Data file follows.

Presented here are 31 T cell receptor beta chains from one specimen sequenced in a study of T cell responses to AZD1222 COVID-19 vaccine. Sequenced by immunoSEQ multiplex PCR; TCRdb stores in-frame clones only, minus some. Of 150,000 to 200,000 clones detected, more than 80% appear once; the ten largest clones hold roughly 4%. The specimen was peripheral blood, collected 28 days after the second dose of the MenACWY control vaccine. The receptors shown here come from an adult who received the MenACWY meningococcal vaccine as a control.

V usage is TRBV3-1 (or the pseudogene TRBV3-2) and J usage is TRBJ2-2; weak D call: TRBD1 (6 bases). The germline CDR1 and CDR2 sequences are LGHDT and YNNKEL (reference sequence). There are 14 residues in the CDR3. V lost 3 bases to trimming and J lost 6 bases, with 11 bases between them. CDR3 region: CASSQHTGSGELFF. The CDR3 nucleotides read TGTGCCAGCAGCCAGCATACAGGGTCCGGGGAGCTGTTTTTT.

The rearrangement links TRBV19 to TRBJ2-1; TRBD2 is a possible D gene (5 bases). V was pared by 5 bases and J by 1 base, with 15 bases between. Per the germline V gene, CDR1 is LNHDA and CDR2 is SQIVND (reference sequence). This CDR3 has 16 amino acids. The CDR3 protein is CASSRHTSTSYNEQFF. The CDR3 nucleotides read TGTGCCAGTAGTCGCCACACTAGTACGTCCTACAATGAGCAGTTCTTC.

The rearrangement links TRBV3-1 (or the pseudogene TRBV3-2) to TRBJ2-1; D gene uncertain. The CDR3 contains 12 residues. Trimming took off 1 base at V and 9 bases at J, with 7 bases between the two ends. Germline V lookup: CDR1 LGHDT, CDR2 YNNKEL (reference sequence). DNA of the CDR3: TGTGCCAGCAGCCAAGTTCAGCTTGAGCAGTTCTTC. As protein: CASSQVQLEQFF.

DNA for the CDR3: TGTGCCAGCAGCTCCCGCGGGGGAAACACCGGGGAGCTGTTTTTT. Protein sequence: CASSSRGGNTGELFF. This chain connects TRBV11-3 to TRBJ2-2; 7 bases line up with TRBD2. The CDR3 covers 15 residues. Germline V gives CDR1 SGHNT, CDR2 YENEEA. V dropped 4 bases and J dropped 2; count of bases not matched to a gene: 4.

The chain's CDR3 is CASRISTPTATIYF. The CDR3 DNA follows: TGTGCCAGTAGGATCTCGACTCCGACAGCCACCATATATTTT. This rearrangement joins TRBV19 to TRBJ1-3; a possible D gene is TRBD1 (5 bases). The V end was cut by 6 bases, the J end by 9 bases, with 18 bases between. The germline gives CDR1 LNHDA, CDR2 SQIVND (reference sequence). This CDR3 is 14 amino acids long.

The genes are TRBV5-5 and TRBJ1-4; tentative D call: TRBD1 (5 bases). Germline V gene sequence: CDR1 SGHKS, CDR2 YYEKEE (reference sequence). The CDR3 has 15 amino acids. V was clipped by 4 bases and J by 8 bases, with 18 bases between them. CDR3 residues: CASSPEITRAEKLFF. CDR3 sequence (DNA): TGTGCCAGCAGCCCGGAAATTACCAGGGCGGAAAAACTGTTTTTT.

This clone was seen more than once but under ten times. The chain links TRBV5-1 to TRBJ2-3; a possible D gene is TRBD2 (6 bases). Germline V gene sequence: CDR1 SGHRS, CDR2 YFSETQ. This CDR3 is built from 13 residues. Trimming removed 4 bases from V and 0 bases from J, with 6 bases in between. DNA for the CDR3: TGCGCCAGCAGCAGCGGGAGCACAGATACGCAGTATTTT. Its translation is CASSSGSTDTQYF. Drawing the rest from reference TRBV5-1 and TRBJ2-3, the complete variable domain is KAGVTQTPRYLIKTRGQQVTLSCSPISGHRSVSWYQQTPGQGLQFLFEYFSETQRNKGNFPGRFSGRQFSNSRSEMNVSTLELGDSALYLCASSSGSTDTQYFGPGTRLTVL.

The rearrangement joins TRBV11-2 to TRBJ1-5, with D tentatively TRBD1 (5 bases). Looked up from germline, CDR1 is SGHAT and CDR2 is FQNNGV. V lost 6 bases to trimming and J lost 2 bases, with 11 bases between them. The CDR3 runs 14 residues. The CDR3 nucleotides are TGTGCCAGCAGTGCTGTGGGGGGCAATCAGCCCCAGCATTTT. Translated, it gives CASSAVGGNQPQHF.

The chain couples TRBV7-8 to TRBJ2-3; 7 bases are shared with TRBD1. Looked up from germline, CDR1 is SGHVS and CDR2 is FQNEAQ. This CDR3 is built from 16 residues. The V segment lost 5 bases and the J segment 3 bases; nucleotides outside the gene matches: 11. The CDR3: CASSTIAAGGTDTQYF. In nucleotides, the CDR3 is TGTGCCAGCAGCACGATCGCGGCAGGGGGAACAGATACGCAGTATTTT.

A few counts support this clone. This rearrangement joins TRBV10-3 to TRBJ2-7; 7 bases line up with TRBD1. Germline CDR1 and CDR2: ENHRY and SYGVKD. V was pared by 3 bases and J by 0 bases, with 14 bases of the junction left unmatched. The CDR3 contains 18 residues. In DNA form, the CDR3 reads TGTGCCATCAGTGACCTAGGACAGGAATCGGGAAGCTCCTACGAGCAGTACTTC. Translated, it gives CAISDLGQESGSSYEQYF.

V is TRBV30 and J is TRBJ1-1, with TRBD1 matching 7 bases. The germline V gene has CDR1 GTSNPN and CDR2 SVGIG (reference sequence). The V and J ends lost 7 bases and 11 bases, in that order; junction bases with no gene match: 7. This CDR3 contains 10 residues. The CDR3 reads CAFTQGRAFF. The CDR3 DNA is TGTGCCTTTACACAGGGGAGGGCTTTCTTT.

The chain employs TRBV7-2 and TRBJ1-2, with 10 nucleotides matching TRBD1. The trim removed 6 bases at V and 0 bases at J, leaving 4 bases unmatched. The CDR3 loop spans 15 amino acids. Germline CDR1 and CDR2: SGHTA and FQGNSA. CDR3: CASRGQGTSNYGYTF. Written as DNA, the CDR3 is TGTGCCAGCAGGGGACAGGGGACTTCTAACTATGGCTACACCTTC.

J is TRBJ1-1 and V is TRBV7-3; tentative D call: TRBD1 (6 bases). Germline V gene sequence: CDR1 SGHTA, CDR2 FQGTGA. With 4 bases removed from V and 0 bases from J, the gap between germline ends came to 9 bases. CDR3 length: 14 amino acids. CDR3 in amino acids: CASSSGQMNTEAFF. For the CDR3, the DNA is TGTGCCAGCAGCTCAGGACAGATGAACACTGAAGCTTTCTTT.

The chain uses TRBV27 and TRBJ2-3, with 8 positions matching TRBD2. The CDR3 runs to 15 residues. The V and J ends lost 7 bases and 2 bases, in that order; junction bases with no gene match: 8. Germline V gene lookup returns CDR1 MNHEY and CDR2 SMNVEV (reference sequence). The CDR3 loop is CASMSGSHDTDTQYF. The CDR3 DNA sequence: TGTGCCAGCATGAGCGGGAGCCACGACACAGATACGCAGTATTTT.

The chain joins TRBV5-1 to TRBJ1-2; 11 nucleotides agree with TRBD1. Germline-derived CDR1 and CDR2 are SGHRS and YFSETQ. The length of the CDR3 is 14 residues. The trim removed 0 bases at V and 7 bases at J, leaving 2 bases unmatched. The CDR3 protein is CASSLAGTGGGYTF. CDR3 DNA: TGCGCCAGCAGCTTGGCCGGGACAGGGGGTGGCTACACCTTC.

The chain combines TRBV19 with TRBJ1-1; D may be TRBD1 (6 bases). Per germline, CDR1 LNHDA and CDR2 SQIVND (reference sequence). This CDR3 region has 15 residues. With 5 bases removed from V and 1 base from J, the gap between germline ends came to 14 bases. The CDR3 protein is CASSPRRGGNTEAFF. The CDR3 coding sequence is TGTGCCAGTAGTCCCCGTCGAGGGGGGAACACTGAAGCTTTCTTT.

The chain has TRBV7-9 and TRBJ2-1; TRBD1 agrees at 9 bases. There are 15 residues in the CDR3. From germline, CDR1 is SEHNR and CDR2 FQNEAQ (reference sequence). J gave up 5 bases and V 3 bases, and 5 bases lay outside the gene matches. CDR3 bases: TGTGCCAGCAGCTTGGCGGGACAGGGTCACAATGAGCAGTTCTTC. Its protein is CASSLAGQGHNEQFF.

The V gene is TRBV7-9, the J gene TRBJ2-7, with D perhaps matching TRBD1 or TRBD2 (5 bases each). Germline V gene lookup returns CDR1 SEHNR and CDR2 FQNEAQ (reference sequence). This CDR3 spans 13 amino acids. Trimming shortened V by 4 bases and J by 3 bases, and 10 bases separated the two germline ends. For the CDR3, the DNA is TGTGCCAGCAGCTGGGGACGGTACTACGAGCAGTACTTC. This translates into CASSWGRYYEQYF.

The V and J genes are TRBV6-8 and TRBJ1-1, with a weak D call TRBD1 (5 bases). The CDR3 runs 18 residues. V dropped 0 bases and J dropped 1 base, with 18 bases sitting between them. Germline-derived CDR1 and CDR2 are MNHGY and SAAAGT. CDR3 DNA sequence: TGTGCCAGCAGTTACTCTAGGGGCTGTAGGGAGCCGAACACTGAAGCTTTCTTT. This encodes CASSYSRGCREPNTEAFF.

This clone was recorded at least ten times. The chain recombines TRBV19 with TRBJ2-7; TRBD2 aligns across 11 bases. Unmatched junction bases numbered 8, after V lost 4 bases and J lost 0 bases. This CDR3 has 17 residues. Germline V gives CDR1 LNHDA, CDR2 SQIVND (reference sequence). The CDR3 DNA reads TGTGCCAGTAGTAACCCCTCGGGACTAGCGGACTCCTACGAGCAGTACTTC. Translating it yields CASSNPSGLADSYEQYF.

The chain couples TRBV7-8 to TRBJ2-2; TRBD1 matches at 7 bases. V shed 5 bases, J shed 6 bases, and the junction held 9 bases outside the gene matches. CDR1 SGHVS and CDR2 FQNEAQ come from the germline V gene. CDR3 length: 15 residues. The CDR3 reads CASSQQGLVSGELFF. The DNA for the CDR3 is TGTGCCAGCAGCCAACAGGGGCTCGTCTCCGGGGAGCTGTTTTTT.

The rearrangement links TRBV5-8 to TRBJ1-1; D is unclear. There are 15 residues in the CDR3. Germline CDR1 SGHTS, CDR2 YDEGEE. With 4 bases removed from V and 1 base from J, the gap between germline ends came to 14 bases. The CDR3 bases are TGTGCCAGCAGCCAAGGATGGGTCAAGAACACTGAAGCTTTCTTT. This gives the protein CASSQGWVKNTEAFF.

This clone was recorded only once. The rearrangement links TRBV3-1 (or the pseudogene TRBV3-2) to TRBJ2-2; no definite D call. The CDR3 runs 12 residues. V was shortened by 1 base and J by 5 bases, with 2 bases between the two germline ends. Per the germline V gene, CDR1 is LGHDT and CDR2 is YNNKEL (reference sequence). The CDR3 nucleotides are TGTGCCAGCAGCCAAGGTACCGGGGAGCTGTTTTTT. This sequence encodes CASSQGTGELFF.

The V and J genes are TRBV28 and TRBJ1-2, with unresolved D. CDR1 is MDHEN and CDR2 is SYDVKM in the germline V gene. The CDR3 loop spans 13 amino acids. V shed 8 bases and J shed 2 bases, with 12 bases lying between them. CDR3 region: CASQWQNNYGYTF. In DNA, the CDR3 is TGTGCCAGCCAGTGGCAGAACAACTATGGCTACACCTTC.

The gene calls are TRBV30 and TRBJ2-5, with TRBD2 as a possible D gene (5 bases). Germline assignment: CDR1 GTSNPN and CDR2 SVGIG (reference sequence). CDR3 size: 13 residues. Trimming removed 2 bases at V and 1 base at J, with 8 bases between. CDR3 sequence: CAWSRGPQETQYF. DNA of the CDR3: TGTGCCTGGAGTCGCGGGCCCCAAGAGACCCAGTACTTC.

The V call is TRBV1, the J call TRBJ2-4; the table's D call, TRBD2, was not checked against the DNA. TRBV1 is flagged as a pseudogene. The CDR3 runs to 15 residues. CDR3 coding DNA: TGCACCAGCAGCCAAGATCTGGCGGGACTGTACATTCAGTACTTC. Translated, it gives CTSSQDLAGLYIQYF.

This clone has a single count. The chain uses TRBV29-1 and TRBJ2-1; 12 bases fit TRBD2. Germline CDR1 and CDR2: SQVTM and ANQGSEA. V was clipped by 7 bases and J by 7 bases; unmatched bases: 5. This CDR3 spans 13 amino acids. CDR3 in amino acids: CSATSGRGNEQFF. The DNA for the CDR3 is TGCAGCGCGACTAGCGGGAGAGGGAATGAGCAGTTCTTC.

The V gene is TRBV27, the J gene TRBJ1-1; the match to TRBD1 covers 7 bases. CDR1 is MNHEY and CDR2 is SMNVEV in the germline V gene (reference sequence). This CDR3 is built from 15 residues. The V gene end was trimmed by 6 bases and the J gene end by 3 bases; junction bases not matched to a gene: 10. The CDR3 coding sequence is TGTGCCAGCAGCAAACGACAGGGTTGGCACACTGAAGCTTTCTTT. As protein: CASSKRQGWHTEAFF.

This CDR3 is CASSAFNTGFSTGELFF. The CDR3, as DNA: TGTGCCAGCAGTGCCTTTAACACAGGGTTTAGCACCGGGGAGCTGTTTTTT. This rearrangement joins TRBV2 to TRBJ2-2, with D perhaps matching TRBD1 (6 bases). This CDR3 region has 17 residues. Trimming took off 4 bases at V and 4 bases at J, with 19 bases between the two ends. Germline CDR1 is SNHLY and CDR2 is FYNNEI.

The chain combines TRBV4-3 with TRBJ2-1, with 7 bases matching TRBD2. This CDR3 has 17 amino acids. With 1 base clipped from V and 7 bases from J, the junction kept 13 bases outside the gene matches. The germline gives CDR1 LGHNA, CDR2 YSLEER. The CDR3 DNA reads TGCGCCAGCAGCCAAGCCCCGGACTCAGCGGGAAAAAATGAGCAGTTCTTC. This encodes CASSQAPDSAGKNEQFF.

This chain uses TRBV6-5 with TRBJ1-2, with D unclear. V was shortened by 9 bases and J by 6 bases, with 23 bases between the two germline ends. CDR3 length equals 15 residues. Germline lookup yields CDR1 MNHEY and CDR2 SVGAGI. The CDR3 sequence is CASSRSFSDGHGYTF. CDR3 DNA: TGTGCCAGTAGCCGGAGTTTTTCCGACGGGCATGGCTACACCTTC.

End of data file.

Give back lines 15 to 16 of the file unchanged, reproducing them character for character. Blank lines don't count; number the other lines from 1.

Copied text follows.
The chain uses TRBV27 and TRBJ2-3, with 8 positions matching TRBD2. The CDR3 runs to 15 residues. The V and J ends lost 7 bases and 2 bases, in that order; junction bases with no gene match: 8. Germline V gene lookup returns CDR1 MNHEY and CDR2 SMNVEV (reference sequence). The CDR3 loop is CASMSGSHDTDTQYF. The CDR3 DNA sequence: TGTGCCAGCATGAGCGGGAGCCACGACACAGATACGCAGTATTTT.

The chain joins TRBV5-1 to TRBJ1-2; 11 nucleotides agree with TRBD1. Germline-derived CDR1 and CDR2 are SGHRS and YFSETQ. The length of the CDR3 is 14 residues. The trim removed 0 bases at V and 7 bases at J, leaving 2 bases unmatched. The CDR3 protein is CASSLAGTGGGYTF. CDR3 DNA: TGCGCCAGCAGCTTGGCCGGGACAGGGGGTGGCTACACCTTC.